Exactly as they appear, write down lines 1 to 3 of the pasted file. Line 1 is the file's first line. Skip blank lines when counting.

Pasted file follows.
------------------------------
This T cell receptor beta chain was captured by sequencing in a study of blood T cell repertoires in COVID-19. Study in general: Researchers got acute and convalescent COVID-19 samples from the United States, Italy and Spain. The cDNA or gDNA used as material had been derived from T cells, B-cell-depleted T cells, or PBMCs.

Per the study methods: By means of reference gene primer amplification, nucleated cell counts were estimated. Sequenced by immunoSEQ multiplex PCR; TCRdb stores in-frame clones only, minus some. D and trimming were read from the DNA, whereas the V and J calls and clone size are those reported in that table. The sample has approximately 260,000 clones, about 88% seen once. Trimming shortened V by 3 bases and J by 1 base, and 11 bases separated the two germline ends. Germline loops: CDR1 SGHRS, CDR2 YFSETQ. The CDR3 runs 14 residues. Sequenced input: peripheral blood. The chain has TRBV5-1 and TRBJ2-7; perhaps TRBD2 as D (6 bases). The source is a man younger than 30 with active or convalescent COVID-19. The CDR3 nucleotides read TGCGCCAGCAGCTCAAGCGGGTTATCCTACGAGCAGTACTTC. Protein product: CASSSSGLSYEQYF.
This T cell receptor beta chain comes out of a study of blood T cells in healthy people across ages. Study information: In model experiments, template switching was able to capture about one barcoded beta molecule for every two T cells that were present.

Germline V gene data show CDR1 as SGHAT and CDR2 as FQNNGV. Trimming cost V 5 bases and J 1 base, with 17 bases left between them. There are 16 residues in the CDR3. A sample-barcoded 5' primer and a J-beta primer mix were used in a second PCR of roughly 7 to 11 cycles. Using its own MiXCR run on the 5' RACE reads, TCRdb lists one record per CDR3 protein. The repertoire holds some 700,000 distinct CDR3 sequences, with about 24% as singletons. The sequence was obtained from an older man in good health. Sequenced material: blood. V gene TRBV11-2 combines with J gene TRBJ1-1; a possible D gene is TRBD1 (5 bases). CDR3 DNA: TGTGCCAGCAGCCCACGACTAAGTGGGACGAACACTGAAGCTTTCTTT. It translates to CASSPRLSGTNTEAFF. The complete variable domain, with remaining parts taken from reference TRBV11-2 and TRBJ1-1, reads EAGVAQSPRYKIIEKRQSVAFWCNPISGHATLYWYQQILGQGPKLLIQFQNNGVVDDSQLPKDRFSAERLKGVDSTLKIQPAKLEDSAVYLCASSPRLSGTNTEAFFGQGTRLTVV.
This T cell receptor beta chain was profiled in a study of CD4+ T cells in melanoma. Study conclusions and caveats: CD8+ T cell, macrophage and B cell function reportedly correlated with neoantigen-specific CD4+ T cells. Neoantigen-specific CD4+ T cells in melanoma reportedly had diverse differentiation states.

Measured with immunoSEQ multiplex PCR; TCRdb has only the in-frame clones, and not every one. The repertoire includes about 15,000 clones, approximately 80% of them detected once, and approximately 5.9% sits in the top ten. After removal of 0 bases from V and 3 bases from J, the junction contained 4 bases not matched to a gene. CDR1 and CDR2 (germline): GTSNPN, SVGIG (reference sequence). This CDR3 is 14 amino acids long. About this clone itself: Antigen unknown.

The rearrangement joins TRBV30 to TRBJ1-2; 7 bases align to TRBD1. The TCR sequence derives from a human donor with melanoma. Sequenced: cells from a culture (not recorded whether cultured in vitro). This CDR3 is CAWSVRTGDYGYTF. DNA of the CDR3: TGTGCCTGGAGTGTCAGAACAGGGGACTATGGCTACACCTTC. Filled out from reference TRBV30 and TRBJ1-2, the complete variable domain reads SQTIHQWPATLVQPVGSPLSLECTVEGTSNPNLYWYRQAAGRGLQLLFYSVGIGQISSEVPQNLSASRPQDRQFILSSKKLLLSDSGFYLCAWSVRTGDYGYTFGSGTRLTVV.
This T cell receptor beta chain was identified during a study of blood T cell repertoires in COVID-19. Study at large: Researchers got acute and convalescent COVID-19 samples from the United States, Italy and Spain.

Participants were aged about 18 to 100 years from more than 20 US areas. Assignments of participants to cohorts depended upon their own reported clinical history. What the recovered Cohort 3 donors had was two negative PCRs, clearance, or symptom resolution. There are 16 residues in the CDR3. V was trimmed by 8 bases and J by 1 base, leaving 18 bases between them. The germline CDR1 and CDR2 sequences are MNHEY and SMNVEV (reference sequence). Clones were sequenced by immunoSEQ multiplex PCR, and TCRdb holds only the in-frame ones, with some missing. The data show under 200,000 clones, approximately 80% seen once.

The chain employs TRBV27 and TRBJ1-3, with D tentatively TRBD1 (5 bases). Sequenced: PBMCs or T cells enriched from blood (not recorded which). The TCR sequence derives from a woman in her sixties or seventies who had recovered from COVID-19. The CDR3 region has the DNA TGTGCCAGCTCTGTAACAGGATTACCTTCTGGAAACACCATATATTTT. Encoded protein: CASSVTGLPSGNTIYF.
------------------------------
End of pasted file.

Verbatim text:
This T cell receptor beta chain was captured by sequencing in a study of blood T cell repertoires in COVID-19. Study in general: Researchers got acute and convalescent COVID-19 samples from the United States, Italy and Spain. The cDNA or gDNA used as material had been derived from T cells, B-cell-depleted T cells, or PBMCs.

Per the study methods: By means of reference gene primer amplification, nucleated cell counts were estimated. Sequenced by immunoSEQ multiplex PCR; TCRdb stores in-frame clones only, minus some. D and trimming were read from the DNA, whereas the V and J calls and clone size are those reported in that table. The sample has approximately 260,000 clones, about 88% seen once. Trimming shortened V by 3 bases and J by 1 base, and 11 bases separated the two germline ends. Germline loops: CDR1 SGHRS, CDR2 YFSETQ. The CDR3 runs 14 residues. Sequenced input: peripheral blood. The chain has TRBV5-1 and TRBJ2-7; perhaps TRBD2 as D (6 bases). The source is a man younger than 30 with active or convalescent COVID-19. The CDR3 nucleotides read TGCGCCAGCAGCTCAAGCGGGTTATCCTACGAGCAGTACTTC. Protein product: CASSSSGLSYEQYF.
This T cell receptor beta chain comes out of a study of blood T cells in healthy people across ages. Study information: In model experiments, template switching was able to capture about one barcoded beta molecule for every two T cells that were present.